San Jose, Calif. Sure, it was the main man, Brandon Rush, who snapped awake just in time Thursday inside HP Pavilion to take over offensively late in Kansas University's 61-58 survival job against college basketball's ultimate fighters, the Southern Illinois University Salukis.
Still, Kansas doesn't advance to the West Regional semifinal without the Saluki-style efforts of eighth man Darnell Jackson and ninth man Rod Stewart.
This was as much a cage match as a basketball game. That's the way Jackson and Stewart prefer the game be played. The junior reserves aren't only built like football players, they think like them. They play the sort of in-your-face basketbrawl the Salukis threw at KU for 40 minutes.
They would fit in perfectly for SIU, the West Region's No. 4 seed, which lost despite forcing 19 turnovers, limiting Kansas to one three-point field goal and one scorer in double figures and despite the Jayhawks' potentially fatal flaw - free-throw shooting late in games - resurfacing in such shockingly ugly fashion.
In the final 5:38, Kansas players not named Darnell Jackson made four of 11 free throws. Jackson made both of his, with 1:44 left, to push the Kansas lead to four points.
To make too big a deal about those shots would be to underestimate Jackson's overall value. He never begged for a whistle. He doesn't like whistles. He likes contact.
"I'm tired," Jackson said from his locker-room stool. "It was tough."
SIU made it that way, and so did Kansas with its untidy play.
"They were good," Jackson said. "They were good. They were real good, especially (Jamaal) Tatum. Man, his shot is crazy. He hit some big shots for them."
Jackson delivered shots and took them. Body shots.
"I had fun out there," Jackson said. "They were physical, hitting everybody. Everybody was diving on the floor. Their team was great. They like to get their noses dirty, and that's what I like. I like to play against guys who aren't afraid to get hurt. It turned out to be a great game."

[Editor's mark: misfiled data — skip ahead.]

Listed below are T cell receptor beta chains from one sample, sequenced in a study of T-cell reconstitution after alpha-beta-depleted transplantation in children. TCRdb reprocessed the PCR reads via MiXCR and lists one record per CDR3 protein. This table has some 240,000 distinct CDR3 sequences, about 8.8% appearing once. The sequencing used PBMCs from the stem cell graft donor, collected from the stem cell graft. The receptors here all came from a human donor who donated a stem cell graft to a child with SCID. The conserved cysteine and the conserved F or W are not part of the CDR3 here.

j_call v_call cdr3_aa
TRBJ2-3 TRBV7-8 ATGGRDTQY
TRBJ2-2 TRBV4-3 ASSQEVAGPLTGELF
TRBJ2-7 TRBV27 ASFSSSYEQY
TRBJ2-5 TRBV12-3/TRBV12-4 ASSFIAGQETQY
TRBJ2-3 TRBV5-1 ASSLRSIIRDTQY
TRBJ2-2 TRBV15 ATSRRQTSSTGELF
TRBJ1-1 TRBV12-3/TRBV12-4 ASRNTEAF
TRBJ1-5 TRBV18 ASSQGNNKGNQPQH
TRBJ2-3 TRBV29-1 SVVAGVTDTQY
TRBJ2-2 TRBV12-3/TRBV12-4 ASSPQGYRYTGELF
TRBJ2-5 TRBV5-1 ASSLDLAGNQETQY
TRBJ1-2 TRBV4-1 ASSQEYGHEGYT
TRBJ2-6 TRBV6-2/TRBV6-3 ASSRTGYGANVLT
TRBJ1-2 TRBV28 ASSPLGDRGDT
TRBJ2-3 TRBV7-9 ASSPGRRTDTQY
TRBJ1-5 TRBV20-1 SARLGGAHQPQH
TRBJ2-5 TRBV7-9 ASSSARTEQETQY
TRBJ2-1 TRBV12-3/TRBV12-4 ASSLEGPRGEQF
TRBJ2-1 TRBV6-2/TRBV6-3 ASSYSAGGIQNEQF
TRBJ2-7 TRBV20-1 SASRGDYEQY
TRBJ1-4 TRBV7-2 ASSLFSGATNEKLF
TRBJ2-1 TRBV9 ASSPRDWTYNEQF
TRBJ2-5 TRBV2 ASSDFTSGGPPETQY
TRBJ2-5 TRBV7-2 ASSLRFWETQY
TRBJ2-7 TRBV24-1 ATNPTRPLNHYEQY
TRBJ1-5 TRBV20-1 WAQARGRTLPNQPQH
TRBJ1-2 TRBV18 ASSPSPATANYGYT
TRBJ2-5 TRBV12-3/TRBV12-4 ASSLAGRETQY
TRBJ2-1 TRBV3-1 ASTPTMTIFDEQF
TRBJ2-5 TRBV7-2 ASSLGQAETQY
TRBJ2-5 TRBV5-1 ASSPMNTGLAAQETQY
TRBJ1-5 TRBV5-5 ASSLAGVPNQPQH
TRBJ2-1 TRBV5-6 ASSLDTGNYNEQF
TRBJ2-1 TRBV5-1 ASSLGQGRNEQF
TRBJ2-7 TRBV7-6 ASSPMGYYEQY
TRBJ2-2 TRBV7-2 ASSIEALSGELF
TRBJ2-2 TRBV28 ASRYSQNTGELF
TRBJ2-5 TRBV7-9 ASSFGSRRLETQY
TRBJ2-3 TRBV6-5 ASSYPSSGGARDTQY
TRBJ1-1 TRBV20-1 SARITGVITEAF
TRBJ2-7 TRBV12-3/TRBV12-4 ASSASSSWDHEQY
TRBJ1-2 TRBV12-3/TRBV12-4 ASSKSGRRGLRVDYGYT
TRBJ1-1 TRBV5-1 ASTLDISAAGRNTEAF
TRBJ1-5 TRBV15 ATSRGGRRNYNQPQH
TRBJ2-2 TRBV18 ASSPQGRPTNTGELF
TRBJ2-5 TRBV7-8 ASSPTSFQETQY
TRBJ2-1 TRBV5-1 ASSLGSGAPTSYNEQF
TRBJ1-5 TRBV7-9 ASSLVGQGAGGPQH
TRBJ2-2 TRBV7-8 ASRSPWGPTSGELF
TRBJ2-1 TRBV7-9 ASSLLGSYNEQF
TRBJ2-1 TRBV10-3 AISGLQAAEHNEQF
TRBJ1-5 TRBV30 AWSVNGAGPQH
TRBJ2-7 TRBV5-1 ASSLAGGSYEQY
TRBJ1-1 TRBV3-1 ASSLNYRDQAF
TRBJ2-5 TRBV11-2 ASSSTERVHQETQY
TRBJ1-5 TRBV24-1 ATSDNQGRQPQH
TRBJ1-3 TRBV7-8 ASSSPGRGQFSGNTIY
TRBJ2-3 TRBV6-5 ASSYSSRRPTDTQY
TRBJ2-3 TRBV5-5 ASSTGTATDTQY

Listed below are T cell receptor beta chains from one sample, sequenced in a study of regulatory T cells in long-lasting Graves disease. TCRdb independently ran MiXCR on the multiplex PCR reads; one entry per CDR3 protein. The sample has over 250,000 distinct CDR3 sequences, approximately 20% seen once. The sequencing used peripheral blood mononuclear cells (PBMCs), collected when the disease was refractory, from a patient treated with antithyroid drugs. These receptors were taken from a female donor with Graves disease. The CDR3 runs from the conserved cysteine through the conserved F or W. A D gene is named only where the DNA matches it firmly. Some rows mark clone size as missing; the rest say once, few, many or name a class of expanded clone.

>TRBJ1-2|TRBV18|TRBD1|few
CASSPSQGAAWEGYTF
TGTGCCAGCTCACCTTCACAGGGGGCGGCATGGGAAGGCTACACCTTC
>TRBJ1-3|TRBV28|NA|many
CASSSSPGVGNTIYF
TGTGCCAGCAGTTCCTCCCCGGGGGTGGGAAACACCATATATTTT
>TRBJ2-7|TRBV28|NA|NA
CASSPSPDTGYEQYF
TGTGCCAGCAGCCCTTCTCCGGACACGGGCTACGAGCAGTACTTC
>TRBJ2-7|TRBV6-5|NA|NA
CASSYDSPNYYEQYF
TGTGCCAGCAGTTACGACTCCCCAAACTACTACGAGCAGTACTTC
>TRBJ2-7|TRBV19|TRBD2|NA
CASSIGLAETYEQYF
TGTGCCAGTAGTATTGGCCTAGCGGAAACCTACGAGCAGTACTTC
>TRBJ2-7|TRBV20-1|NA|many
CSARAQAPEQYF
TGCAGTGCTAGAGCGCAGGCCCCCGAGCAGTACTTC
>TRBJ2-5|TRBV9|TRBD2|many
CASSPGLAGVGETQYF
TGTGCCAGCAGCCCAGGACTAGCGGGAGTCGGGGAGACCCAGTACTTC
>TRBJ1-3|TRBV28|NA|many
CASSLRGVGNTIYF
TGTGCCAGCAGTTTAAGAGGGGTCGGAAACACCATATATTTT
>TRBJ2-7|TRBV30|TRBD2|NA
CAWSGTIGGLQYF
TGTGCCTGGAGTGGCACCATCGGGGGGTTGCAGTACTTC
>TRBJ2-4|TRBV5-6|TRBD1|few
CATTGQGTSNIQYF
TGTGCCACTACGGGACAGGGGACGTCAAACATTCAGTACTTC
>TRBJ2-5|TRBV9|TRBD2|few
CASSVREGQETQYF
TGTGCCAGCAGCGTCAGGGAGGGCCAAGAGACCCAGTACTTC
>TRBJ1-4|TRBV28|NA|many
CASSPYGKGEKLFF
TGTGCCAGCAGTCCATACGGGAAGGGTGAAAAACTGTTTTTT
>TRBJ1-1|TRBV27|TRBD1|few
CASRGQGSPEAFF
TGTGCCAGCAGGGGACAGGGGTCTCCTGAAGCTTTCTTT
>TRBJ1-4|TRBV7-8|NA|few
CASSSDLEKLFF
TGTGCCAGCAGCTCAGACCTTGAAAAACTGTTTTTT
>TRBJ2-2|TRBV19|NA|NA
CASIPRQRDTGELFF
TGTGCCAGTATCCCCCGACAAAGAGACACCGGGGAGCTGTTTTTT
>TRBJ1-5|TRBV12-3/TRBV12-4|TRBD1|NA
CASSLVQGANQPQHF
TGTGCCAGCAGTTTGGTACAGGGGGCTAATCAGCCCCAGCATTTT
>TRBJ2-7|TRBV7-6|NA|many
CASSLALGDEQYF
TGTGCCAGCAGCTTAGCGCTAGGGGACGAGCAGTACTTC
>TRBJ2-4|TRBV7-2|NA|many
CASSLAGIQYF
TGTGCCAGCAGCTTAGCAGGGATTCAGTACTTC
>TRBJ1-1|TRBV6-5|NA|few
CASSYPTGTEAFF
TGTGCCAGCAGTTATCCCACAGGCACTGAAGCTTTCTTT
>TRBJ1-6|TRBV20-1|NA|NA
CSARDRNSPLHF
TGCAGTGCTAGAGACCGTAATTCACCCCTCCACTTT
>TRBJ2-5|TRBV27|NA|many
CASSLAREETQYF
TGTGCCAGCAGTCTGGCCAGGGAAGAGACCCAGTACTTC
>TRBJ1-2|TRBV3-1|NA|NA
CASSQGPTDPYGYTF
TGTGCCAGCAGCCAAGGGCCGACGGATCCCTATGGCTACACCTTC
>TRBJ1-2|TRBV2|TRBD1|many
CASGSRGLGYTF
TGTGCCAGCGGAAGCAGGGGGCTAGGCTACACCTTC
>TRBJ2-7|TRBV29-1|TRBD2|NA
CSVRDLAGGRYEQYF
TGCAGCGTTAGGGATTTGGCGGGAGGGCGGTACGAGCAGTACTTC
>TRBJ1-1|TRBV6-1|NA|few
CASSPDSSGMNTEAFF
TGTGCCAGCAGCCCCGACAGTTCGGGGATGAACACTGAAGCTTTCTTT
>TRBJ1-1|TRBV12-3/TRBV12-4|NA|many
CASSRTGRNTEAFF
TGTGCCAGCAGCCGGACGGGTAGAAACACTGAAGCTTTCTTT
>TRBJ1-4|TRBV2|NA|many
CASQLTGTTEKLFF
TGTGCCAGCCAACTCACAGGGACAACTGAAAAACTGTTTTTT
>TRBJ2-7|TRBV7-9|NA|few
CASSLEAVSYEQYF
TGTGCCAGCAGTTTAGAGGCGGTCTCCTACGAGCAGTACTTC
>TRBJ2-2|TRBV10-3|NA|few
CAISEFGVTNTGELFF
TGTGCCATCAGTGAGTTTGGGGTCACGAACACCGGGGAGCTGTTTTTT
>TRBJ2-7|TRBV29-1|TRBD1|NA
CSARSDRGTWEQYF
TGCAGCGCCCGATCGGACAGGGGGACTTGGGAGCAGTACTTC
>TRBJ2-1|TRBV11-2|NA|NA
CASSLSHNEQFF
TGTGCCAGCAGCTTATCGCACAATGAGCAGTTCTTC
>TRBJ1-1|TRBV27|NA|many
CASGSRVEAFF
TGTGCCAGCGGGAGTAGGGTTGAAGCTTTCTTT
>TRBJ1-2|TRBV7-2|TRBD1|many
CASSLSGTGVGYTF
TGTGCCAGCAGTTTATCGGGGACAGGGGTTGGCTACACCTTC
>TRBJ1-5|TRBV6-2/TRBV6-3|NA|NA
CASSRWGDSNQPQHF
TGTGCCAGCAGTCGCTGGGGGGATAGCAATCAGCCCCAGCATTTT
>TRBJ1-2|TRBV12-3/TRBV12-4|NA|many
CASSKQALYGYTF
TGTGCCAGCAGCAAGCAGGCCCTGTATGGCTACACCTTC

Jackson stepped in front of a pass to Randal Falker for a huge steal with just more than four minutes left and Kansas leading by a point. Jackson shared the team lead with five rebounds and made all three of his field-goal attempts.
And he made the team awaken. Late in the game, shortly before Rush (12 points, 6-for-6 field goals) awakened, Jackson yelled Rush's name, glared at him, and commanded: "Come on!" Rush came on, all right, and Kansas is one victory away from advancing the Final Four for the first time since 2003.
Stewart, who came in averaging 5.8 minutes, played nine valuable ones. Immediately after springing off the bench in the first half, he took a charge. Then he hit a lane jumper. Later, he soared for an offensive rebound that prolonged a possession that ended with him driving to the hoop, getting fouled and making one of two.
"The charge boosted a lot of energy in me," Stewart said. "It was good to make a jump shot too, but I love defense. That's something I really enjoy doing, taking a charge."
Kansas took a hard charge from SIU, and the outcome that could have gone either way went KU's.
Three down, three to go.